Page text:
The safety of pupils and students who travel to and from school in the area around Cape Peninsula University of Technology (CPUT), are at risk as robberies and muggings in the area become an increasing concern for security authorities.
In the past two weeks, several pupils were robbed of their cellphones while travelling home from school or waiting for the bus.
At least one of the pupils was from Harold Cressy High School.
Cape Town Central police, however, made a breakthrough last week when they arrested four men for assault – two of them caught in the act of robbing a pupil believed to be from Trafalgar High School or Holy Cross Primary School in Zonnebloem. In response to enquiries from the CapeTowner, the City of Cape Town said they would deploy law enforcement officers to the area during the times that children commute to and from school.
While the principal of Harold Cressy could not be reached for comment, the principal of Trafalgar High School, Nadeem Hendricks, said almost every week, a pupil from his school came to the office to report that they had been robbed. “We have a lot of safety concerns when it comes to the MyCiTi bus stops at CPUT, as well as the bridge there, where these criminals hide.”
He said he often drove the route in the morning while on his way to work and had witnessed unsavoury characters walking in the area.
“I drive there myself to see that the children are safe. When I see them walking alone, I tell them to walk in groups. In the mornings, I stand at the gates of the school from 7am to greet the children, and I tell them they shouldn’t walk with their earphones because it makes them a target, but they don’t listen.
“There are a lot of people living in the field behind the bus stops. I’m not saying it’s them, but sometimes criminals hide among them, and the quickest way to get their next fix is to rob a child walking to school.” He said he had been in talks with the City and the police for years about creating a safe corridor for children travelling to and from school.
“Safety cannot be compromised. Ultimately, the City should be held responsible for this. CPUT has private security on its premises that it pays for, but we, as public schools, don’t have funds for security.
“The City needs to ensure that there are CCTV cameras or police visibility around.” He said while they often reported unsavoury characters in the area to the police, they were usually told that officers could not be deployed to the area unless a crime had been committed.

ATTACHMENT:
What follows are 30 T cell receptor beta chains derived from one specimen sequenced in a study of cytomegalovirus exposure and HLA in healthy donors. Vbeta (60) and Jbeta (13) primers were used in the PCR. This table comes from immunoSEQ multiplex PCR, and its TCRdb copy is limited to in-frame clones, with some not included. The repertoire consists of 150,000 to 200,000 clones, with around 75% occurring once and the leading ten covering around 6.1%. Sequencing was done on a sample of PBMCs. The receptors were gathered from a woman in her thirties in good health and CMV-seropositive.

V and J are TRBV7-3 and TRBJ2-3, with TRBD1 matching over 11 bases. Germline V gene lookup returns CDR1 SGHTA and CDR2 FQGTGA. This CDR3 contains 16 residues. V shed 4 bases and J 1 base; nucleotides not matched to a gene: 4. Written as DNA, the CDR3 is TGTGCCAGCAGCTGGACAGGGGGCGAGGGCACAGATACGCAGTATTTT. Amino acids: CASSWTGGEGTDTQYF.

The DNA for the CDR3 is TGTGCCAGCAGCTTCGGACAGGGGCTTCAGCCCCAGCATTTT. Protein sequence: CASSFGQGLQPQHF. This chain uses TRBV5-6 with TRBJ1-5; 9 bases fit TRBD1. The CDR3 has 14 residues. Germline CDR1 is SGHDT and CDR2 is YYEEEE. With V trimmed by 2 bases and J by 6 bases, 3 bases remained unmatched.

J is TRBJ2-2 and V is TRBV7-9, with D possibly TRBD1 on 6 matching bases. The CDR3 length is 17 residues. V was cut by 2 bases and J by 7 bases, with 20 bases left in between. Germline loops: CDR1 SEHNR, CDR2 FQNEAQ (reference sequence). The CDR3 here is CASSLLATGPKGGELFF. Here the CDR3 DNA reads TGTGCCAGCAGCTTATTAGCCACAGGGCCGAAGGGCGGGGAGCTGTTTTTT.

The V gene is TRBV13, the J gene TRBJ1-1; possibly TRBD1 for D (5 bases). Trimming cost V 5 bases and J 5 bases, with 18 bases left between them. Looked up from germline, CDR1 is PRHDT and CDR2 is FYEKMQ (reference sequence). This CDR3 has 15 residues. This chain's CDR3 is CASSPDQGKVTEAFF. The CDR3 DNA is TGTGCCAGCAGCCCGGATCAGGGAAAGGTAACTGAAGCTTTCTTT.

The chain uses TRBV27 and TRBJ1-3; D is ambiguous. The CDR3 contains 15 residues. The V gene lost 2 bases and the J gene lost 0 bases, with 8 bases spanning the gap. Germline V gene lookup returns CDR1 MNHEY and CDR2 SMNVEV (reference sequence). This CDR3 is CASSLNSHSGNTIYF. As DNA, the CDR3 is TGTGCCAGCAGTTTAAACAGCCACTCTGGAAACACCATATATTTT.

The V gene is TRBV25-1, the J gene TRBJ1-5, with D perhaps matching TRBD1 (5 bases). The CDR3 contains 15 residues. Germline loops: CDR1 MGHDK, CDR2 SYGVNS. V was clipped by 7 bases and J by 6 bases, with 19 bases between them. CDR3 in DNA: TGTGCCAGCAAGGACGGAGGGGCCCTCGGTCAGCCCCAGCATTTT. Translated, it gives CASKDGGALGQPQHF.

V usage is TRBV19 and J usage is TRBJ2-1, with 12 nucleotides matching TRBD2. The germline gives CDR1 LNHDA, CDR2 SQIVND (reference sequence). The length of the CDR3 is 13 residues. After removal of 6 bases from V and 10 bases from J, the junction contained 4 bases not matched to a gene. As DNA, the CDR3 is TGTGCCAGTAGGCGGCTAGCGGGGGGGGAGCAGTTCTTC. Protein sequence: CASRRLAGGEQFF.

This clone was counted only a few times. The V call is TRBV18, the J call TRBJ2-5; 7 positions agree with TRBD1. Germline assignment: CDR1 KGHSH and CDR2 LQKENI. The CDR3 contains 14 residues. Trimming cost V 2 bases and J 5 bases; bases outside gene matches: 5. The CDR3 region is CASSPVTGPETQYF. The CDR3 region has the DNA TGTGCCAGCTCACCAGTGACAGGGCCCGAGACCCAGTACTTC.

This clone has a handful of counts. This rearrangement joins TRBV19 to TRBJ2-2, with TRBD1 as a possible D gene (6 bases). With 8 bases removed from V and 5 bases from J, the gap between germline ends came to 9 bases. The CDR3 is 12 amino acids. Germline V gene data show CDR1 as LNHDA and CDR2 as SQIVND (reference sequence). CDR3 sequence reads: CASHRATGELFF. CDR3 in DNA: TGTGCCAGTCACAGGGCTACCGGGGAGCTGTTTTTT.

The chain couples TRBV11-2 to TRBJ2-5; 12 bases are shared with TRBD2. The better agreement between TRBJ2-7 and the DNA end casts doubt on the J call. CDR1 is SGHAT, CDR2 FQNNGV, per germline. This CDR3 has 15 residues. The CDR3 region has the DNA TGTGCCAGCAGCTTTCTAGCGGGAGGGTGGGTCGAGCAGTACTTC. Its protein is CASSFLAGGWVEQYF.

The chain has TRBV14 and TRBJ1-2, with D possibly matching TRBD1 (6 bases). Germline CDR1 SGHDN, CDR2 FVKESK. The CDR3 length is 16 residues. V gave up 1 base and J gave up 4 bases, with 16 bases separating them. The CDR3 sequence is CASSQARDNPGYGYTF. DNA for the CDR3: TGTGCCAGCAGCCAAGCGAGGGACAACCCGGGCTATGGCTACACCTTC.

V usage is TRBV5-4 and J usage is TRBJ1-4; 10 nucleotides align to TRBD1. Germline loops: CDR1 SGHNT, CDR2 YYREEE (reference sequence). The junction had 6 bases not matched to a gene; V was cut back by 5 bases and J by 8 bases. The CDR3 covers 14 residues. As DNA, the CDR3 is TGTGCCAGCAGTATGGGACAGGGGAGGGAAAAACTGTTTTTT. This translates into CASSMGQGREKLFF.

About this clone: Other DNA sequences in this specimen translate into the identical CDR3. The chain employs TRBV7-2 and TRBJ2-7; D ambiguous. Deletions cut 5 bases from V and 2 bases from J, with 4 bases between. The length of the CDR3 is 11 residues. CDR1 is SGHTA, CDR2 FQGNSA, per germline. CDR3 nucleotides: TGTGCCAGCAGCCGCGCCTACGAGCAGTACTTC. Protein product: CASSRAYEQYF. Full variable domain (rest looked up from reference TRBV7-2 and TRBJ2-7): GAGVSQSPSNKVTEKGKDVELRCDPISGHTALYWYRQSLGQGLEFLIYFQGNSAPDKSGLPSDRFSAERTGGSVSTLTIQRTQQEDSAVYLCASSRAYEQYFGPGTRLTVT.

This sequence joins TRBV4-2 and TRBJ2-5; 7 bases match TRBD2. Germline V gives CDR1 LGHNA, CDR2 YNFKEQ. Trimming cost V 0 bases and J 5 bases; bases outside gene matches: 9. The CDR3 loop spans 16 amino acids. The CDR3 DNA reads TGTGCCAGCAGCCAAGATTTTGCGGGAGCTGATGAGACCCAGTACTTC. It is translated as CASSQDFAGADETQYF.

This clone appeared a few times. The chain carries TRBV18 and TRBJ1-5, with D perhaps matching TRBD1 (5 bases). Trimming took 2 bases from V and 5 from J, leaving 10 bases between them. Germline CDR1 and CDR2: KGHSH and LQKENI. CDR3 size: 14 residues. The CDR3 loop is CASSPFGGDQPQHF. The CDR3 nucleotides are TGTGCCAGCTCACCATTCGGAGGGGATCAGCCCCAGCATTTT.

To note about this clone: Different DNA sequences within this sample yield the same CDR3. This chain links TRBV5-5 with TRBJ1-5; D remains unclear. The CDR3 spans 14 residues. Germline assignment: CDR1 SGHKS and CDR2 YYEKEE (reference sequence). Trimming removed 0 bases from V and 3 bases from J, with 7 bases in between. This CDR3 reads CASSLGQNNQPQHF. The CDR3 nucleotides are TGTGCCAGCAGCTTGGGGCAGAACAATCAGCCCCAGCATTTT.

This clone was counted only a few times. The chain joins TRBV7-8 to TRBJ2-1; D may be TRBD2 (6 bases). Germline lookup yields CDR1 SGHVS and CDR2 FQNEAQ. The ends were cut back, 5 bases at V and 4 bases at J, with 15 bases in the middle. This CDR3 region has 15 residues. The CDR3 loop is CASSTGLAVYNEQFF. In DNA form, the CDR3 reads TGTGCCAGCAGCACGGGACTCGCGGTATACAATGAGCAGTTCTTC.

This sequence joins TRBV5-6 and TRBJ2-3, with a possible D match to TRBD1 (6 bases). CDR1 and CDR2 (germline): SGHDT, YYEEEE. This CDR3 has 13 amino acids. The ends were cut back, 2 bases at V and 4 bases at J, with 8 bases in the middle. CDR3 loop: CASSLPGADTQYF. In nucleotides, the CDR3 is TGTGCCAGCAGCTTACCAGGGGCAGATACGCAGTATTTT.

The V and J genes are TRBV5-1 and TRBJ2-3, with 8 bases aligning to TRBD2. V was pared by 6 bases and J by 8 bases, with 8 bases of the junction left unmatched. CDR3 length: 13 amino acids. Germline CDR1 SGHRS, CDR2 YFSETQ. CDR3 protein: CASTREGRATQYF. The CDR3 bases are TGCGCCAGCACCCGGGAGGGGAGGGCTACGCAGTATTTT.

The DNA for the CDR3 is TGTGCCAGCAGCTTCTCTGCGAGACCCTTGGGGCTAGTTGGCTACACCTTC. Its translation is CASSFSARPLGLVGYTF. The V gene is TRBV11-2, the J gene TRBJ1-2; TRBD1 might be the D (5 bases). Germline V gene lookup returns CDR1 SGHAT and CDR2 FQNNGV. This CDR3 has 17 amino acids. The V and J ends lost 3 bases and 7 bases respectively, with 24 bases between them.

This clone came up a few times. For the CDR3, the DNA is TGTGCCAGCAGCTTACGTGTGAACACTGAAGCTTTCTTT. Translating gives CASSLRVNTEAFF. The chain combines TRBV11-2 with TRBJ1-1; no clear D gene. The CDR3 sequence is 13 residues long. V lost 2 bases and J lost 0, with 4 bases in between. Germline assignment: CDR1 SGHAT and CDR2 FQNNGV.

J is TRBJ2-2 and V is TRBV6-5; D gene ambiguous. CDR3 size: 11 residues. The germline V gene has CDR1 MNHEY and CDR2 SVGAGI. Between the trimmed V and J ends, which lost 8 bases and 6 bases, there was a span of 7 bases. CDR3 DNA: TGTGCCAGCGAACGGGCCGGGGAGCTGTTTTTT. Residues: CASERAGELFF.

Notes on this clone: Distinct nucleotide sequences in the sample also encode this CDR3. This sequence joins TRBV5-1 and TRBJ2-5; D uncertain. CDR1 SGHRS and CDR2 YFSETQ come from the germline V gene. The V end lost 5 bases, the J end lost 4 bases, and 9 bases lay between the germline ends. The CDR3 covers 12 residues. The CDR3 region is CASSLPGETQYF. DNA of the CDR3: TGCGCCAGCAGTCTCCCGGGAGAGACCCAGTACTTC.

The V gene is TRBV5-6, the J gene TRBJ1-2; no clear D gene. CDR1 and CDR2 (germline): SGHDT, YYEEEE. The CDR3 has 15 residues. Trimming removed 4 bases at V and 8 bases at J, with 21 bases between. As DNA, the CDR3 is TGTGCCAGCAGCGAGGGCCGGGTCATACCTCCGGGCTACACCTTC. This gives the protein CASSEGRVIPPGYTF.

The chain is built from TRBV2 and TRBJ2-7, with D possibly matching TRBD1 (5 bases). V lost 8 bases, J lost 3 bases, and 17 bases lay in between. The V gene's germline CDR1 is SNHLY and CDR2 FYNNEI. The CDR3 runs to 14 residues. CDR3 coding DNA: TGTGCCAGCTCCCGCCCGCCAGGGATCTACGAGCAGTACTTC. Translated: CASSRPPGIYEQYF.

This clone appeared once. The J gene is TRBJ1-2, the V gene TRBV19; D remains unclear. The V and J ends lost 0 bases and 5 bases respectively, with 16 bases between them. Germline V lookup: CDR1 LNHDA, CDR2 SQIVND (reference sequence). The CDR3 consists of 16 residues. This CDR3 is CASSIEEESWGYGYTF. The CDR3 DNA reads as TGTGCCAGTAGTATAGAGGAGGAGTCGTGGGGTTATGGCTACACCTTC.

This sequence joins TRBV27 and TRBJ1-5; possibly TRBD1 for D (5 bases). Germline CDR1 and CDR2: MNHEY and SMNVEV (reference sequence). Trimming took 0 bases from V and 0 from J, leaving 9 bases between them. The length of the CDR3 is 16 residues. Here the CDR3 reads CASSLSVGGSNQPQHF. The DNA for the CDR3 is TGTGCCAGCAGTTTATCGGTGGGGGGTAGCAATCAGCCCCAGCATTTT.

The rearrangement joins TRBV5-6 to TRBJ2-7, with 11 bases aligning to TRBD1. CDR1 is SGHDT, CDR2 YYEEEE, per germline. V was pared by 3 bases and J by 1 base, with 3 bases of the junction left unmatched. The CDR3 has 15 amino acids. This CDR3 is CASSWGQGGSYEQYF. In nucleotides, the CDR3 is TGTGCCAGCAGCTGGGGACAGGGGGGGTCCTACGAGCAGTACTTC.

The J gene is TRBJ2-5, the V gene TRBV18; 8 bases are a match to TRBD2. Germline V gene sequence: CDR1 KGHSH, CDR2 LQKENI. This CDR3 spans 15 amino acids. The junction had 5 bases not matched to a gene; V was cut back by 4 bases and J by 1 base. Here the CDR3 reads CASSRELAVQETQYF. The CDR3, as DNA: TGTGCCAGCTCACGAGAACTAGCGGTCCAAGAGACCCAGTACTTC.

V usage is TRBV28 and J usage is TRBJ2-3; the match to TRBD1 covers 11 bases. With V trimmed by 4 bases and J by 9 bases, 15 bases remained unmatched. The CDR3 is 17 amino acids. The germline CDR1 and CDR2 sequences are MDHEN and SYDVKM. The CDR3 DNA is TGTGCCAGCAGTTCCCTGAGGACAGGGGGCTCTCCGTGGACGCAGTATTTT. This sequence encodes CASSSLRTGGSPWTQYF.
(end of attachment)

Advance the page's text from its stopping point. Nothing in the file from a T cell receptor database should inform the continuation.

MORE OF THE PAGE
“The police sat in my office and told me that they don’t have the resources to have someone stand there. The City can deploy two law enforcement or Metro police officers at the hot spot areas.
Are you telling me they don’t have someone to stand there for three hours a day to make sure our children are safe?”
Cape Town Central police spokesman, captain Ezra October, said muggings and robberies in the area were of concern, but the arrest of four suspects last week had brought some relief.
He said on Thursday May 18, police members conducted an undercover operation after numerous reports from school principals of robberies in the vicinity of Primrose, Keizersgracht and Harrington streets in the early morning hours and after school. “After receiving information that alleged suspects were busy robbing a learner, the police members immediately followed up and they arrested two men, aged 24 and 33 years old, for attempted robbery and common assault in Primrose Street.
“At the same time, two officers were patrolling in the Keizersgracht Street vicinity when they spotted a robbery in progress where two men robbed a learner. The police gave chase on foot and arrested the men, aged 27 and 32 years, for robbery, possession of drugs and possession of car breaking implements.”
He said the police would oppose bail at their first court appearance.
Captain October said the police were also liaising with schools and the Department of Education’s Safe School Programme, to ensure the safety of pupils.
“We are requesting members of the public, including CPUT students and scholars of all surrounding schools to be vigilant, not to walk alone and walk together with a group of scholars.”
He said the police would also increase their visibility during the identified times. Jessica Shelver, the spokesperson for Education MEC Debbie Schafer, said the fact that pupils were being mugged on their way to and from school was extremely concerning.
She said the Safe Schools co-ordinator had met with City of Cape Town Law Enforcement to address the following issues:
BLOB identifying of the hotspot areas in the City Bowl;
BLOB integrated operational approach to address the threat;
BLOB the use of CCTV cameras as part of the operational approach;
BLOB awareness programmes at the school;
BLOB undercover observation operations;
BLOB the use of the equestrian unit on identified routes on problematic days and times; and
BLOB intervention by the school resource officers in terms of security education.
She said according to the WCED’s records, the schools have met with the police to report and request support in mornings and afternoons; encouraged parents to open cases against the perpetrators and held assemblies to raise awareness amongst learners to avoid walking through the identified areas.
She said the schools had also requested that parents volunteer to be present at hot spots and assist with a walking bus programme.
“While we do what we can to protect our learners while on the school premises, it is SAPS that is responsible for community safety and crime control. The MEC of community safety, Dan Plato will engage with (Western Cape police chief Lieutenant-General Khombinkosi Elvis) Jula to increase patrols in these areas when learners are travelling to and from school.”
CPUT could not be reached for comment.